Early presidential election announced in Egypt
Clashes at anniversary of 2011 uprising yesterday killed 49 people
Supporters of Egypt’s army chief General Abdel Fattah al-Sisi holds a poster of Sisi in Tahrir square in Cairo, on the third anniversary of Egypt’s uprising yesterday. Photograph: Mohamed Abd El Ghany/Reuters
Egypt’s interim president has announced the country will have presidential elections before parliamentary polls.
The elections will be held before the end of April, with the parliamentary polls held before end of July, according to Egypt’s newly adopted constitution.
In a brief televised speech, interim president Adly Mansour said he will ask the election commission to open the door for presidential candidates to register as stipulated in the constitution.
Crowds gathered across the country yesterday in government-sponsored rallies marking the third anniversary of the start of Egypt’s 2011 revolution, with many openly calling for army chief General Abdel-Fattah el-Sissi to run for president.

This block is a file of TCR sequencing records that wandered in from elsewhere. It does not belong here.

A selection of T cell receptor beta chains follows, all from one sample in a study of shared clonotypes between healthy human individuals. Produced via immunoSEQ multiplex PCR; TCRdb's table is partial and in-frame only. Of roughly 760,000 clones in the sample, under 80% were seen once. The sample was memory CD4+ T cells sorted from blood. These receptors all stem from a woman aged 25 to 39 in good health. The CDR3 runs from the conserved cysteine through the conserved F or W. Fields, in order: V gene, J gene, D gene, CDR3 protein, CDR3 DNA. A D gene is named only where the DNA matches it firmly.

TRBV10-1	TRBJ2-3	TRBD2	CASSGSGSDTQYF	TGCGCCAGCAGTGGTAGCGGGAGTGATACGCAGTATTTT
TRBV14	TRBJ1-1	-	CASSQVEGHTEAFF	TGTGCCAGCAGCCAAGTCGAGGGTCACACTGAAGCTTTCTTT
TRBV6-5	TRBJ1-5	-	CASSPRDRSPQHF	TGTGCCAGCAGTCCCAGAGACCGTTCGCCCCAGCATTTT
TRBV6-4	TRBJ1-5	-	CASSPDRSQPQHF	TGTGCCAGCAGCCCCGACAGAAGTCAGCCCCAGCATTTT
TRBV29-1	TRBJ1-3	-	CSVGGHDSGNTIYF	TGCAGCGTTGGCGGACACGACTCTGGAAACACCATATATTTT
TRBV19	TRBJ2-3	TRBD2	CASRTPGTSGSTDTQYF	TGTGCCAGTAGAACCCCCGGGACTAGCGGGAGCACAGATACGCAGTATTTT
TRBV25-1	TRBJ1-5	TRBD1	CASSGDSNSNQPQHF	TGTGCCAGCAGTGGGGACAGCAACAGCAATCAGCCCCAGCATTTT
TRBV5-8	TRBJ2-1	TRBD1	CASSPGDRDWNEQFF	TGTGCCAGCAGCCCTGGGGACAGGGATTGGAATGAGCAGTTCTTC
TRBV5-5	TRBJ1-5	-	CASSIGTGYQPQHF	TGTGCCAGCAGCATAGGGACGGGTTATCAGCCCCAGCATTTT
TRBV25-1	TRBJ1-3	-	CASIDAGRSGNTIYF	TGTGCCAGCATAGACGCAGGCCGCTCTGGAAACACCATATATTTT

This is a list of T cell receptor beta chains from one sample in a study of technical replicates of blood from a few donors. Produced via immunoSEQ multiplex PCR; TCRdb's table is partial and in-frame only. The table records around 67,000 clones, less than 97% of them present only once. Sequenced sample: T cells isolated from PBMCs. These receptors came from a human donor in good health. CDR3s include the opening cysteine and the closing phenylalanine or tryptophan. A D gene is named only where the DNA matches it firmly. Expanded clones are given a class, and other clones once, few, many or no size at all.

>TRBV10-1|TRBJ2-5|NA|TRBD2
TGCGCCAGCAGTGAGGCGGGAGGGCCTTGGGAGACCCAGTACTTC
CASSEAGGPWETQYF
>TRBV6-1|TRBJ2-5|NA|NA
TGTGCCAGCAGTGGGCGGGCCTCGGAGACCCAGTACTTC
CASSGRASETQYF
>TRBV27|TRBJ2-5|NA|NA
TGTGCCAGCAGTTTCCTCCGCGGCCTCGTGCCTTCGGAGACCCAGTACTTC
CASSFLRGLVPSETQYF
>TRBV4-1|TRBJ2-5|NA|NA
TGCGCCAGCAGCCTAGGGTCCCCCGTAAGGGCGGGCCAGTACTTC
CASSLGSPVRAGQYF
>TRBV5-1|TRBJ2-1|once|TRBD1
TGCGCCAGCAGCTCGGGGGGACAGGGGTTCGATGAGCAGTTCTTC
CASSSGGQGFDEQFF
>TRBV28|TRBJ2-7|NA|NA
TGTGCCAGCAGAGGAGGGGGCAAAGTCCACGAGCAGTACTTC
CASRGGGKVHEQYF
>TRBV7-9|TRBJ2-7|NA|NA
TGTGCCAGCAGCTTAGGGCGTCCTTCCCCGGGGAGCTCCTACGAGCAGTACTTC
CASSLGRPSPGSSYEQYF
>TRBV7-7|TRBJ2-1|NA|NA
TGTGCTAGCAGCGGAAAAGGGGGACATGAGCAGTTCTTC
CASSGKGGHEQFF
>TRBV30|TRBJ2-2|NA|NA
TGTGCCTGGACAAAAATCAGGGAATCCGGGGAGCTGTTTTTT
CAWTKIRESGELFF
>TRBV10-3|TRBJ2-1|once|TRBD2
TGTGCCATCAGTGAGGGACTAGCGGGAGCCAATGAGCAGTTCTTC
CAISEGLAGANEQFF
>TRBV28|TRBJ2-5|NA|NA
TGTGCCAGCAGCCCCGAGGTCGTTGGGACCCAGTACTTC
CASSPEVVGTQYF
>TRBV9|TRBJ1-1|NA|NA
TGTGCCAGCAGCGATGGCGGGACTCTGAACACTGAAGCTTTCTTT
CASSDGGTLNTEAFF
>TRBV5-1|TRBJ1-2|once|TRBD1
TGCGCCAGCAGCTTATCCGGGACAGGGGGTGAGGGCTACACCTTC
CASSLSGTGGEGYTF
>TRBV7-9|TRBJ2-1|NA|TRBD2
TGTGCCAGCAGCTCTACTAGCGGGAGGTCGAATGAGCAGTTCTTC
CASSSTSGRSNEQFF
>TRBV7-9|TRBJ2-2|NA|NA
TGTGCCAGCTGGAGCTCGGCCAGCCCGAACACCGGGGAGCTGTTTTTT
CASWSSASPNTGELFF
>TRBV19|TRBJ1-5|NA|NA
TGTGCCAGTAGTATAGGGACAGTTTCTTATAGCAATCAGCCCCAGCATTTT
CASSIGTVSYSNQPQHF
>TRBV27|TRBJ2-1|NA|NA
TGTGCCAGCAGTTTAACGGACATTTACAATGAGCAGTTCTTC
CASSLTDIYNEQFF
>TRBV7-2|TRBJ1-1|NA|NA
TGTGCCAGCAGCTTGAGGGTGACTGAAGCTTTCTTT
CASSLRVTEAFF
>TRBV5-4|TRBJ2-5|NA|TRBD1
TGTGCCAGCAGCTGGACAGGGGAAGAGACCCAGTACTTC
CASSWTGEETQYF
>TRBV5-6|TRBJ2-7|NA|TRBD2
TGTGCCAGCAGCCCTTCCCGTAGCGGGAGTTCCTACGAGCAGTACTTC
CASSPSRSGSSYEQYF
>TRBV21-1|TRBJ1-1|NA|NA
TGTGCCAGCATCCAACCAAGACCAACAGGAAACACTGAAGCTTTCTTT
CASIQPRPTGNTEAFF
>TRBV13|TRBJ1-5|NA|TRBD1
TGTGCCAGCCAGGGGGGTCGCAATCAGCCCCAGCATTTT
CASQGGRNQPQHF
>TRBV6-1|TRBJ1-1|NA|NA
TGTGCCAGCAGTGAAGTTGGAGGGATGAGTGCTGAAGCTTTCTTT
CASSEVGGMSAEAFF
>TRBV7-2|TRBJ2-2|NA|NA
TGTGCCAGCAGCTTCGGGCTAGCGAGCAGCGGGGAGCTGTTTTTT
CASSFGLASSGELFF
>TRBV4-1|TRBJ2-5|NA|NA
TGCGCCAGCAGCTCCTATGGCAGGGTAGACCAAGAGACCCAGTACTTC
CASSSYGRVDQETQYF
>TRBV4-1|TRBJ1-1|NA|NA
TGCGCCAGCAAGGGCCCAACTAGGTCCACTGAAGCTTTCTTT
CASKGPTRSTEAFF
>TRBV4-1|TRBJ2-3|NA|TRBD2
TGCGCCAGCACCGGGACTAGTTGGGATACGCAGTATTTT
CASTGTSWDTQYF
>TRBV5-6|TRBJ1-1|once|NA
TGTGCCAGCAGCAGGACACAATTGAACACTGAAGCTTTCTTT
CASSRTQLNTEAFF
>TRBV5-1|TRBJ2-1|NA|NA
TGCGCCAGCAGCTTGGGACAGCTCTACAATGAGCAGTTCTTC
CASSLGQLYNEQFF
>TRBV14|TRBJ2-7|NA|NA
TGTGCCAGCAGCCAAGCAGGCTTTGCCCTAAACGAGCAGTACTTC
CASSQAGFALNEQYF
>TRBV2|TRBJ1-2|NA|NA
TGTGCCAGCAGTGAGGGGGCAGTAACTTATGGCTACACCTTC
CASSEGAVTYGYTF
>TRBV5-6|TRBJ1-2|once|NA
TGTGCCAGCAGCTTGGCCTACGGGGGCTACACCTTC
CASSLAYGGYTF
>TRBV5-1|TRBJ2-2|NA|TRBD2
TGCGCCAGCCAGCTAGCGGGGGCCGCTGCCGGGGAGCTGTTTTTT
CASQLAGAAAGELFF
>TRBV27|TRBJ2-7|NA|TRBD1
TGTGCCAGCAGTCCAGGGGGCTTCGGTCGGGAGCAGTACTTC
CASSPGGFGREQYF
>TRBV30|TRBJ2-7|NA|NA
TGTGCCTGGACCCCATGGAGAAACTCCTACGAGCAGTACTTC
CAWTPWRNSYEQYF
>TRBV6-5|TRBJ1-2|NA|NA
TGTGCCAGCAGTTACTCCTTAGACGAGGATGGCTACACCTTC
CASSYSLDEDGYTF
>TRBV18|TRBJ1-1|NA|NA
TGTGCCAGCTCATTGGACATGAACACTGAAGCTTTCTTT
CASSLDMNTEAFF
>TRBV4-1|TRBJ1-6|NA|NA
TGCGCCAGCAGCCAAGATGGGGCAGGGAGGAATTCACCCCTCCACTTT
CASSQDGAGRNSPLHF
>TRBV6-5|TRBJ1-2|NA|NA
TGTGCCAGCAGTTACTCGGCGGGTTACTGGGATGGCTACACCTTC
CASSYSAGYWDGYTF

The general has not yet made a formal announcement. He would have to quit his post as defence minister before launching a campaign.
Egyptian officials said the death toll from the clashes was now 49. Three soldiers also were killed in an attack in the lawless Sinai Peninsula.
The continued protests, coupled with a rise in terrorist attacks, continued to challenge authorities. Mr Mansour said that the rise in terrorist attacks against police and military will not derail the country’s transition to democracy.
“These terrorist attacks aim to break the will of Egyptians,” he said. “I tell those terrorists your despicable acts will not realize their goals.”
He vowed that the government will fight the violence “relentlessly” and “mercilessly.”
Mr Mansour also said he appealed to the prosecutors to review the cases of detainees held without charges from protests, including university students, to ensure that those held for no reasons are released. Thousands are believed to be locked up following an intense government crackdown on dissent.